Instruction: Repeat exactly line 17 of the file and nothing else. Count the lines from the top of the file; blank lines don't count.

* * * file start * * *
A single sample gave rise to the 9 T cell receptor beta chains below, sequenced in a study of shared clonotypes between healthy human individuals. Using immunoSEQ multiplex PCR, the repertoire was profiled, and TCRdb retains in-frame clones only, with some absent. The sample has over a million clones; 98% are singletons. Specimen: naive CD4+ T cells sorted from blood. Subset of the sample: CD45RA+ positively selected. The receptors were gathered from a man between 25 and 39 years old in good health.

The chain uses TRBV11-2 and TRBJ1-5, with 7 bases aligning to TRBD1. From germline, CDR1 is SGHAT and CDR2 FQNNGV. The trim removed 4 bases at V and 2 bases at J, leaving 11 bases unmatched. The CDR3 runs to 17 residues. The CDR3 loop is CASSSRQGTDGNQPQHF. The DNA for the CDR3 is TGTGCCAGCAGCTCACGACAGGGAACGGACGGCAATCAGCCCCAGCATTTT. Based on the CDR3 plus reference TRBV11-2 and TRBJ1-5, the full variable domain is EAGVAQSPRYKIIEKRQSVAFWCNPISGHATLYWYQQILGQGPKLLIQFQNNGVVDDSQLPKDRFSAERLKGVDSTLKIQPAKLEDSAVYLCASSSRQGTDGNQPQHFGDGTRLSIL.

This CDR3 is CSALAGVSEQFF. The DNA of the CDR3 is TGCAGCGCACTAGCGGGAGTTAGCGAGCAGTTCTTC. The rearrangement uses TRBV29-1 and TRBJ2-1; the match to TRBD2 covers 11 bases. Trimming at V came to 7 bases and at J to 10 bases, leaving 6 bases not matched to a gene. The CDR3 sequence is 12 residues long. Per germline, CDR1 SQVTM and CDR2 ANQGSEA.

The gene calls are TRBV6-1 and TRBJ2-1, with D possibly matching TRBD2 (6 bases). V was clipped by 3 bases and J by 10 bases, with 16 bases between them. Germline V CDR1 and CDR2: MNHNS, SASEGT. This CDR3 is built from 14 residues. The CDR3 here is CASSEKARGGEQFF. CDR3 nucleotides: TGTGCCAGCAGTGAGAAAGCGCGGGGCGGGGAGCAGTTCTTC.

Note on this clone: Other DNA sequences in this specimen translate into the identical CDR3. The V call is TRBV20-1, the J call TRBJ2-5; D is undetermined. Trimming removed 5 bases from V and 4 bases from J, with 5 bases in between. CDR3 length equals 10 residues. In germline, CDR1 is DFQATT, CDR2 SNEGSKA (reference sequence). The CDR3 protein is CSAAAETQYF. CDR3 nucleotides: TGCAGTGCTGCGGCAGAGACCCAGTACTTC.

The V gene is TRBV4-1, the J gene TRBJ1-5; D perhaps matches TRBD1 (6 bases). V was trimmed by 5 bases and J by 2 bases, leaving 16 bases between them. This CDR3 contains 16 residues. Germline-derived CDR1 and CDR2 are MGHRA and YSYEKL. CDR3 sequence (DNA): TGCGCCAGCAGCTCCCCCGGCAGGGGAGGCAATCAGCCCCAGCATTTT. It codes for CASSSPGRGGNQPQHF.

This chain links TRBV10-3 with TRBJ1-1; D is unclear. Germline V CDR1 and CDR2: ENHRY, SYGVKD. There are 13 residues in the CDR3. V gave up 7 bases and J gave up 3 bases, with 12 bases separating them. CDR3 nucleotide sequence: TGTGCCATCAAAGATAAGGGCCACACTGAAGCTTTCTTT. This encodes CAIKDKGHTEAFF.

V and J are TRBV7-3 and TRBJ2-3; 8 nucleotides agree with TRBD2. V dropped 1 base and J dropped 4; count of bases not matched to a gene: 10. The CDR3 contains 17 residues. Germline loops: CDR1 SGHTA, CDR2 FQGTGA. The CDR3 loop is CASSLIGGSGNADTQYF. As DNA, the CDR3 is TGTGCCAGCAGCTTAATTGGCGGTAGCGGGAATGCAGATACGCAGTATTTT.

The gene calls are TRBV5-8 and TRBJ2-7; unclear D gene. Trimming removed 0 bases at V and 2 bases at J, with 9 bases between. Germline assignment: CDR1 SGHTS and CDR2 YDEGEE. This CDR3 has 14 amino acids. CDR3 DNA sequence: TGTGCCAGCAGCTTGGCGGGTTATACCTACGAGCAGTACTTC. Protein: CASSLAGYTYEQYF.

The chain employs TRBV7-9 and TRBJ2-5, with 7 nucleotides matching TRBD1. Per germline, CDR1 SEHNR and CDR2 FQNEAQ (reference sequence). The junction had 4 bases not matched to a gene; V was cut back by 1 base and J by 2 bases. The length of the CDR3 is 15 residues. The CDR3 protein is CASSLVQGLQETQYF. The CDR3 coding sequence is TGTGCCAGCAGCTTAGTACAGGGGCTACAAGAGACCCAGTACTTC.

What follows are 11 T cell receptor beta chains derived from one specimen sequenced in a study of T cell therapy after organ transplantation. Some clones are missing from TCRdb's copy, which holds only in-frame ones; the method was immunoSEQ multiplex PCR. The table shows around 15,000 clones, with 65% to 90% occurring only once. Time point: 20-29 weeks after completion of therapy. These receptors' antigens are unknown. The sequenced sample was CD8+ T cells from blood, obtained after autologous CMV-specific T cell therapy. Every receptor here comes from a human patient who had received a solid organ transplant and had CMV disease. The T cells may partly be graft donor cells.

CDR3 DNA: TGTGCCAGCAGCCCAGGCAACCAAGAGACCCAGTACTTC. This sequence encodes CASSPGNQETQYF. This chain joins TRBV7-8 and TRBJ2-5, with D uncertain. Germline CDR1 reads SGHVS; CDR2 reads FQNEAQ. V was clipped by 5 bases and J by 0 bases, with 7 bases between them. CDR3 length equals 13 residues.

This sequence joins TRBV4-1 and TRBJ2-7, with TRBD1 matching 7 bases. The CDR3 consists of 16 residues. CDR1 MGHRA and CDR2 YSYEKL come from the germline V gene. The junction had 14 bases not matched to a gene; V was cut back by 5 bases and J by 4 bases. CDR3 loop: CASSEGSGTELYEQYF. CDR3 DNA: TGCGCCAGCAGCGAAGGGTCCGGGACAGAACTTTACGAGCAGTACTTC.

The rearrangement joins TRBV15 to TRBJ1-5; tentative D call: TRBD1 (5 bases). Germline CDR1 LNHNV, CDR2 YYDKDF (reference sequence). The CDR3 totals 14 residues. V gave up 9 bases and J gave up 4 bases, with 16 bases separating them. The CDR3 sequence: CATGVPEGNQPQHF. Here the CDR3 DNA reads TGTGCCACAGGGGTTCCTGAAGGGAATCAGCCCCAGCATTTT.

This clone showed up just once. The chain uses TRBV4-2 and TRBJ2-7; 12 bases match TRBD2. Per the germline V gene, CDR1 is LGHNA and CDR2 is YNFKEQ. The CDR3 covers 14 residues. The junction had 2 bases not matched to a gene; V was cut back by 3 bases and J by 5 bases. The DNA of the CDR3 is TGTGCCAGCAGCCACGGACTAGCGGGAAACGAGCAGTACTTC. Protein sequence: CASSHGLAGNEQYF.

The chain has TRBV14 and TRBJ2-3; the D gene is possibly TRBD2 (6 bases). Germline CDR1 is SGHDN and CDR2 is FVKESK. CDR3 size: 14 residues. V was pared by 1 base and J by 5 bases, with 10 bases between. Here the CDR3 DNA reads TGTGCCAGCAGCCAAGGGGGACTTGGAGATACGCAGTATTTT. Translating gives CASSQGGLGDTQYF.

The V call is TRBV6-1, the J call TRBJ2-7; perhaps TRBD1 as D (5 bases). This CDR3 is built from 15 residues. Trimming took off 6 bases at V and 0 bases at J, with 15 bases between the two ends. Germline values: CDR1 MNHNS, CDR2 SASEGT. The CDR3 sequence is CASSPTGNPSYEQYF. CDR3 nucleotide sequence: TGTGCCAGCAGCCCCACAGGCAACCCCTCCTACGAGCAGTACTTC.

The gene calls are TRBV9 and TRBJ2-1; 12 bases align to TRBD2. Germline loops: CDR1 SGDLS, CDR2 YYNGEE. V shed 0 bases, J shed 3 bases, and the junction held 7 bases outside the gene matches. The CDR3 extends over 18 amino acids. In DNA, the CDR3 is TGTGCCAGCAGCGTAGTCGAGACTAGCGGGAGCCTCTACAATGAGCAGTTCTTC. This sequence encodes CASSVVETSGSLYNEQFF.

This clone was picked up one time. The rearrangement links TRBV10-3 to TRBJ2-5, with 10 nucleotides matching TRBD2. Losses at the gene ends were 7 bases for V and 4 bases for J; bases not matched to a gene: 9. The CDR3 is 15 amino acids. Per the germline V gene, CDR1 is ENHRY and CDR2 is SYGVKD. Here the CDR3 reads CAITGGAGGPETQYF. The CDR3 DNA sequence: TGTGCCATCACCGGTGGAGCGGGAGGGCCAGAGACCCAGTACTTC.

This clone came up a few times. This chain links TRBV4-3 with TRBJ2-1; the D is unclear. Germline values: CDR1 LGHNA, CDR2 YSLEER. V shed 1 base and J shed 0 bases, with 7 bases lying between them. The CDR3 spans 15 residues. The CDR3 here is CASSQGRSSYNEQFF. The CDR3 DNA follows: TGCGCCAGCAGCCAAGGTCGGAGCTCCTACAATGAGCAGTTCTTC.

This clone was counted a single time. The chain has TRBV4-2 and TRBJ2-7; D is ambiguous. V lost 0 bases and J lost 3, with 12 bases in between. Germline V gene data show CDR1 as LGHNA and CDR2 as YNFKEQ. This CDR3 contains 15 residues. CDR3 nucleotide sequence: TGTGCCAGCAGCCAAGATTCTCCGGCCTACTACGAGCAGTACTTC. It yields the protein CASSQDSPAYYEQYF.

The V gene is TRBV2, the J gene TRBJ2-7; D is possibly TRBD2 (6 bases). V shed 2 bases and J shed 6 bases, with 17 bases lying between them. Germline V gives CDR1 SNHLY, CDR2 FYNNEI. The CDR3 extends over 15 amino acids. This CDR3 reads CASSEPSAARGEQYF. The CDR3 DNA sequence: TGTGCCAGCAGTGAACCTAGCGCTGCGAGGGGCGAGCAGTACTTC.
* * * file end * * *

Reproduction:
The V call is TRBV6-1, the J call TRBJ2-7; perhaps TRBD1 as D (5 bases). This CDR3 is built from 15 residues. Trimming took off 6 bases at V and 0 bases at J, with 15 bases between the two ends. Germline values: CDR1 MNHNS, CDR2 SASEGT. The CDR3 sequence is CASSPTGNPSYEQYF. CDR3 nucleotide sequence: TGTGCCAGCAGCCCCACAGGCAACCCCTCCTACGAGCAGTACTTC.